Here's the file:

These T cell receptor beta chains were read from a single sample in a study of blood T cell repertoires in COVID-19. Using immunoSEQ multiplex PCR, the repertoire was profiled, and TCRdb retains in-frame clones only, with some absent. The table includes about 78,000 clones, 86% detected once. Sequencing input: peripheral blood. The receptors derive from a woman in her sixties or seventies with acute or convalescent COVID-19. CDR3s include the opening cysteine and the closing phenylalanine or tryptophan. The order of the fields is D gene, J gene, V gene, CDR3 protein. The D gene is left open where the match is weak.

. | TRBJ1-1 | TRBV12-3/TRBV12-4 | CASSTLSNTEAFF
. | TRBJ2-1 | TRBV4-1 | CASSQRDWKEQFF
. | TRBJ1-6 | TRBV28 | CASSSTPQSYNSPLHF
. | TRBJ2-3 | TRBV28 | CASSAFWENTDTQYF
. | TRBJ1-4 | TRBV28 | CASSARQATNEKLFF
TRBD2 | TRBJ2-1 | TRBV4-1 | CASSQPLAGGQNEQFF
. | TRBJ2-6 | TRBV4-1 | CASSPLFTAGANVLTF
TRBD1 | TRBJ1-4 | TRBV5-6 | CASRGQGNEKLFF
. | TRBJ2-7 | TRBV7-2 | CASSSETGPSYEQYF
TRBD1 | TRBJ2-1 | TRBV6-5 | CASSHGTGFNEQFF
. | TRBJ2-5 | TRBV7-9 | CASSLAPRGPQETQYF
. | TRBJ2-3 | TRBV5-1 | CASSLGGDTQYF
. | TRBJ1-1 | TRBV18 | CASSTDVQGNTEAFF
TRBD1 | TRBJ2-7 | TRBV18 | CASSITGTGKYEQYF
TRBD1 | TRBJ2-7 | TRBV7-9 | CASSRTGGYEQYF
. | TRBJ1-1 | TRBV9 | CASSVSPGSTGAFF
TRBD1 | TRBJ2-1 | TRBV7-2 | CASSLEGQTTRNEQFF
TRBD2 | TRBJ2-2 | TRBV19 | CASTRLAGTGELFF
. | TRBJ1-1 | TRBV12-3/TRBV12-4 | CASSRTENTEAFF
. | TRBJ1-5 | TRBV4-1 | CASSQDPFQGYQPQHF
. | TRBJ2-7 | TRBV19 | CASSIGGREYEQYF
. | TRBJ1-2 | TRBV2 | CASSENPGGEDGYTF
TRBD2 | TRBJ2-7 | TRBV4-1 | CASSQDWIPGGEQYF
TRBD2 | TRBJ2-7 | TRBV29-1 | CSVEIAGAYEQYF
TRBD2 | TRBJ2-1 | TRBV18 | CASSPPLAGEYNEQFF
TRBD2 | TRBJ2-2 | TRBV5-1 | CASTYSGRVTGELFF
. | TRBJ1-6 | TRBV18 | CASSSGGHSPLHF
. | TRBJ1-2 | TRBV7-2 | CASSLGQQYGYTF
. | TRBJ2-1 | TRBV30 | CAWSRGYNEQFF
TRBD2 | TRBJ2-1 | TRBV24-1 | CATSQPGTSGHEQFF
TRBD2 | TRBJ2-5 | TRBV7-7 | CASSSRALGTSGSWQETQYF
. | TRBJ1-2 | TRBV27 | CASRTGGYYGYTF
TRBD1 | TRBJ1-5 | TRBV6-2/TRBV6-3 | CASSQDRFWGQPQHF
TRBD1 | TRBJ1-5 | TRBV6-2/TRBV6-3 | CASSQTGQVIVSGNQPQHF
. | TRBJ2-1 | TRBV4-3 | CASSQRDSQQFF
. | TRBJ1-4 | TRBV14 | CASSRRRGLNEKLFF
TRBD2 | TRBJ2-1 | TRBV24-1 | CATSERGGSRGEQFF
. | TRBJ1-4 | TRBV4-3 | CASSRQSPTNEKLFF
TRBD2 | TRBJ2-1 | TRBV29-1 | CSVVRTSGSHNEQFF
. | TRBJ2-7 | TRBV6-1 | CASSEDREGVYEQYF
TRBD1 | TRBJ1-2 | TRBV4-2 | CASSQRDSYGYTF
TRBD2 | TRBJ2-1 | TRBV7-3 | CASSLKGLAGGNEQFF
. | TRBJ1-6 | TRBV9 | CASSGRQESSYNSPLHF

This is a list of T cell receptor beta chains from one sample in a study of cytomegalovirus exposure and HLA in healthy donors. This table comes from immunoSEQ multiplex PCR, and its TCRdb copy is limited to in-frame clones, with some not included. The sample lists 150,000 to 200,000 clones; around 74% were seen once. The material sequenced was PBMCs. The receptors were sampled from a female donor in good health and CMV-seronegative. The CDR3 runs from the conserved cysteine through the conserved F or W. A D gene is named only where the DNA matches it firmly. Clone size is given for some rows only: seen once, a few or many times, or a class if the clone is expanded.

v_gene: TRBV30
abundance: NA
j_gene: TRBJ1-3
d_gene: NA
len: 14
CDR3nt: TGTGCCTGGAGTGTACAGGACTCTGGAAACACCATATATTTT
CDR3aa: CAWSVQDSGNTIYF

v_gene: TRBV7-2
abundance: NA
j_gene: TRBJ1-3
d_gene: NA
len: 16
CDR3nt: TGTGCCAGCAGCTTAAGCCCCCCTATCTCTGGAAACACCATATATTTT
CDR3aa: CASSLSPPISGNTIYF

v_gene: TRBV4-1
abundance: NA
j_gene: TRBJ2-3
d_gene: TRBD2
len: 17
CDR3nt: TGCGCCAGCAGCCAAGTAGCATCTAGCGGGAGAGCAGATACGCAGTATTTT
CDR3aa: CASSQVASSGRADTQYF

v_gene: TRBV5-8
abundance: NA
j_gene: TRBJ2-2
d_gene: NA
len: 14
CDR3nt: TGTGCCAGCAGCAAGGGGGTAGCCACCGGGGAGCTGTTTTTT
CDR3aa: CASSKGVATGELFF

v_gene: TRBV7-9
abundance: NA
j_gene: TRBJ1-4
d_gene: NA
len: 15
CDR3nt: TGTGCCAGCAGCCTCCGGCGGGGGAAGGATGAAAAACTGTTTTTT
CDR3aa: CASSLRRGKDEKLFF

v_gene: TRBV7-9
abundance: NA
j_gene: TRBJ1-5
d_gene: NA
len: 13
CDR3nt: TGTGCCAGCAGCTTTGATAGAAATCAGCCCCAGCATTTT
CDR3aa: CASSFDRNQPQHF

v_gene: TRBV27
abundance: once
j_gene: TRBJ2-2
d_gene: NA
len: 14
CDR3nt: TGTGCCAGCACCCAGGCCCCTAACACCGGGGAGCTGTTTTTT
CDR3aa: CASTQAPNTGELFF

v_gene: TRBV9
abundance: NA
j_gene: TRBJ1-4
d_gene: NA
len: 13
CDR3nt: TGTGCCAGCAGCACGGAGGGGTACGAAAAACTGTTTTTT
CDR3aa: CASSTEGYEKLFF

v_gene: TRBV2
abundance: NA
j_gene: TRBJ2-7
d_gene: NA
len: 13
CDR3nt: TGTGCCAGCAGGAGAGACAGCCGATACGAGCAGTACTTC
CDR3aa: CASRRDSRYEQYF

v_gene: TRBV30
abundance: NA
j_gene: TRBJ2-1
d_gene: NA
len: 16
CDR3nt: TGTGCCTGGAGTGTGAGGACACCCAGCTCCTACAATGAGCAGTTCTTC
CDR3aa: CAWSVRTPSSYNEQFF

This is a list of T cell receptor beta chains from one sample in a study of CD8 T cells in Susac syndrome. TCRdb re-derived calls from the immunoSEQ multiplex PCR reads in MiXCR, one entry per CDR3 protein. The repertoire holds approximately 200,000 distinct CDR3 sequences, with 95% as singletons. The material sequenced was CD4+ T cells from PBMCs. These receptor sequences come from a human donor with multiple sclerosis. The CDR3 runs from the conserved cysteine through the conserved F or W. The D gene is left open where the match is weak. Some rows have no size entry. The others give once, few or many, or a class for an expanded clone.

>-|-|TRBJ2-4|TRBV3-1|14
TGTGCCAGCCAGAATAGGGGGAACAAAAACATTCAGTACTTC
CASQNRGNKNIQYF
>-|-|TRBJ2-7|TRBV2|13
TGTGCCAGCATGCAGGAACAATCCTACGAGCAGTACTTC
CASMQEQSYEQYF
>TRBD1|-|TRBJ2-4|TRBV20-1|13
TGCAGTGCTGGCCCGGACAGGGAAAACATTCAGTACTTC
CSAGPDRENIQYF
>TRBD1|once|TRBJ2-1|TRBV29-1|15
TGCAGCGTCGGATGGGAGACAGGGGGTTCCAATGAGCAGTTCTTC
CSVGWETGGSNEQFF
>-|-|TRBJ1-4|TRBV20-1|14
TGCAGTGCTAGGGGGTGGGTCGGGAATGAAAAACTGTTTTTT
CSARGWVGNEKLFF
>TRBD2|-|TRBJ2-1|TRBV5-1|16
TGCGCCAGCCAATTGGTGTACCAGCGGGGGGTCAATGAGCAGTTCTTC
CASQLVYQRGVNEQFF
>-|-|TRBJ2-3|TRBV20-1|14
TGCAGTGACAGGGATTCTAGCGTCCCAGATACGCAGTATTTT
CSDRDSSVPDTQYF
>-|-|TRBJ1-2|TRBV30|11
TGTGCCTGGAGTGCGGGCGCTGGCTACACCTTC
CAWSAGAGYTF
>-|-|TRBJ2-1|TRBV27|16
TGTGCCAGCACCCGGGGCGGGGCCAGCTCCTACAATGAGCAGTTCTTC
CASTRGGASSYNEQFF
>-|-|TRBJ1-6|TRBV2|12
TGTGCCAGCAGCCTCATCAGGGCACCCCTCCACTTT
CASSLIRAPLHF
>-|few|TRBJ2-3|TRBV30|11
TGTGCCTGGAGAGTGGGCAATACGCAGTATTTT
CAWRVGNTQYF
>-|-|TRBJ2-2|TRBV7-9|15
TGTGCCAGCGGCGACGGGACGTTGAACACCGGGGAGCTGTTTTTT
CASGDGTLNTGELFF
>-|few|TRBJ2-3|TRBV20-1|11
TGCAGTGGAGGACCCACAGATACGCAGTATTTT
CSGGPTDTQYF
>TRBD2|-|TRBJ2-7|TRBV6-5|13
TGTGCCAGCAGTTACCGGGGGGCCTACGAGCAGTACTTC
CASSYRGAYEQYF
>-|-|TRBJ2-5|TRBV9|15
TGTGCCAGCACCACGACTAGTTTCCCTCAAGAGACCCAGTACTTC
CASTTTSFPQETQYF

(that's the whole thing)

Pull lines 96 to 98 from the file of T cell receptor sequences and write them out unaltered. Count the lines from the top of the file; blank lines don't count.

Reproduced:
abundance: NA
j_gene: TRBJ1-4
d_gene: NA